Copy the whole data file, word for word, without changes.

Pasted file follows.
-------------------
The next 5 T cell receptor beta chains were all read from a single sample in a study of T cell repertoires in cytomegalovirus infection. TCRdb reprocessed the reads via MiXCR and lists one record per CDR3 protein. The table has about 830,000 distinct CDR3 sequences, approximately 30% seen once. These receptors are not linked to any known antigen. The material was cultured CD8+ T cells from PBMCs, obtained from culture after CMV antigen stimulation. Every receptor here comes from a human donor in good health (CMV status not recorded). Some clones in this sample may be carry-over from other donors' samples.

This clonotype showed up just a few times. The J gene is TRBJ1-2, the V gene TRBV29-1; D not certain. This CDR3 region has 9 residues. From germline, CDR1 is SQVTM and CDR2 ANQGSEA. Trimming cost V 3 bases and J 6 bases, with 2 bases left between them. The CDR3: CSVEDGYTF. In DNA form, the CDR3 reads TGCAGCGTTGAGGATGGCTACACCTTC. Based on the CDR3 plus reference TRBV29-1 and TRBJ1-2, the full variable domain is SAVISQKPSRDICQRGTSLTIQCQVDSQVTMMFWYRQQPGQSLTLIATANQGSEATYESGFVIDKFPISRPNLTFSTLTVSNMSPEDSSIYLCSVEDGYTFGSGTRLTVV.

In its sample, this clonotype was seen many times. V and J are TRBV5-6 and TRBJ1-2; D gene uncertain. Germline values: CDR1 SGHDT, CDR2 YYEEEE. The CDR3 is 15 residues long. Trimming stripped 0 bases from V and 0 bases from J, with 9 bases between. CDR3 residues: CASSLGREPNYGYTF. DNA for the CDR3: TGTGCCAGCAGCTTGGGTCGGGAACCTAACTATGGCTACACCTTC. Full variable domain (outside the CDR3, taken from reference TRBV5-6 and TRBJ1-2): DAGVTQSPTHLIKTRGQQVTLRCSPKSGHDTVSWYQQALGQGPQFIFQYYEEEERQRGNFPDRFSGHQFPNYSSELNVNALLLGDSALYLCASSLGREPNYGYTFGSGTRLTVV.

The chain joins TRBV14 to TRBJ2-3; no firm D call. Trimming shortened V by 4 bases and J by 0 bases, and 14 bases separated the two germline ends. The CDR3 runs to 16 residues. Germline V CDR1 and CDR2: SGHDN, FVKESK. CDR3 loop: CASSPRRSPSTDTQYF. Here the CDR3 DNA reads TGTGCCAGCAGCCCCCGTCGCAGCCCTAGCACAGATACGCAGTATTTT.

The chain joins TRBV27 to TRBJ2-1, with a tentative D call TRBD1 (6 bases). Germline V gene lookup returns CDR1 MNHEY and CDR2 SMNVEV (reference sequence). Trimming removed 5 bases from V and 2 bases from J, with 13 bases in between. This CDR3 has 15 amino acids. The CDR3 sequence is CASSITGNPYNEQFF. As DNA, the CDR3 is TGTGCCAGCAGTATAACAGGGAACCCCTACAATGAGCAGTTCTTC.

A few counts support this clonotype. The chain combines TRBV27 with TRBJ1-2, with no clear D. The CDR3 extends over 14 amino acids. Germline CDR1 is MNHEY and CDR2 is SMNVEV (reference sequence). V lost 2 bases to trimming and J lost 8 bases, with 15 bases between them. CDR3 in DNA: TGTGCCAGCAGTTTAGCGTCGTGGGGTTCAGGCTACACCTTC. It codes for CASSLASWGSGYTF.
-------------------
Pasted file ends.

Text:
The next 5 T cell receptor beta chains were all read from a single sample in a study of T cell repertoires in cytomegalovirus infection. TCRdb reprocessed the reads via MiXCR and lists one record per CDR3 protein. The table has about 830,000 distinct CDR3 sequences, approximately 30% seen once. These receptors are not linked to any known antigen. The material was cultured CD8+ T cells from PBMCs, obtained from culture after CMV antigen stimulation. Every receptor here comes from a human donor in good health (CMV status not recorded). Some clones in this sample may be carry-over from other donors' samples.

This clonotype showed up just a few times. The J gene is TRBJ1-2, the V gene TRBV29-1; D not certain. This CDR3 region has 9 residues. From germline, CDR1 is SQVTM and CDR2 ANQGSEA. Trimming cost V 3 bases and J 6 bases, with 2 bases left between them. The CDR3: CSVEDGYTF. In DNA form, the CDR3 reads TGCAGCGTTGAGGATGGCTACACCTTC. Based on the CDR3 plus reference TRBV29-1 and TRBJ1-2, the full variable domain is SAVISQKPSRDICQRGTSLTIQCQVDSQVTMMFWYRQQPGQSLTLIATANQGSEATYESGFVIDKFPISRPNLTFSTLTVSNMSPEDSSIYLCSVEDGYTFGSGTRLTVV.

In its sample, this clonotype was seen many times. V and J are TRBV5-6 and TRBJ1-2; D gene uncertain. Germline values: CDR1 SGHDT, CDR2 YYEEEE. The CDR3 is 15 residues long. Trimming stripped 0 bases from V and 0 bases from J, with 9 bases between. CDR3 residues: CASSLGREPNYGYTF. DNA for the CDR3: TGTGCCAGCAGCTTGGGTCGGGAACCTAACTATGGCTACACCTTC. Full variable domain (outside the CDR3, taken from reference TRBV5-6 and TRBJ1-2): DAGVTQSPTHLIKTRGQQVTLRCSPKSGHDTVSWYQQALGQGPQFIFQYYEEEERQRGNFPDRFSGHQFPNYSSELNVNALLLGDSALYLCASSLGREPNYGYTFGSGTRLTVV.

The chain joins TRBV14 to TRBJ2-3; no firm D call. Trimming shortened V by 4 bases and J by 0 bases, and 14 bases separated the two germline ends. The CDR3 runs to 16 residues. Germline V CDR1 and CDR2: SGHDN, FVKESK. CDR3 loop: CASSPRRSPSTDTQYF. Here the CDR3 DNA reads TGTGCCAGCAGCCCCCGTCGCAGCCCTAGCACAGATACGCAGTATTTT.

The chain joins TRBV27 to TRBJ2-1, with a tentative D call TRBD1 (6 bases). Germline V gene lookup returns CDR1 MNHEY and CDR2 SMNVEV (reference sequence). Trimming removed 5 bases from V and 2 bases from J, with 13 bases in between. This CDR3 has 15 amino acids. The CDR3 sequence is CASSITGNPYNEQFF. As DNA, the CDR3 is TGTGCCAGCAGTATAACAGGGAACCCCTACAATGAGCAGTTCTTC.

A few counts support this clonotype. The chain combines TRBV27 with TRBJ1-2, with no clear D. The CDR3 extends over 14 amino acids. Germline CDR1 is MNHEY and CDR2 is SMNVEV (reference sequence). V lost 2 bases to trimming and J lost 8 bases, with 15 bases between them. CDR3 in DNA: TGTGCCAGCAGTTTAGCGTCGTGGGGTTCAGGCTACACCTTC. It codes for CASSLASWGSGYTF.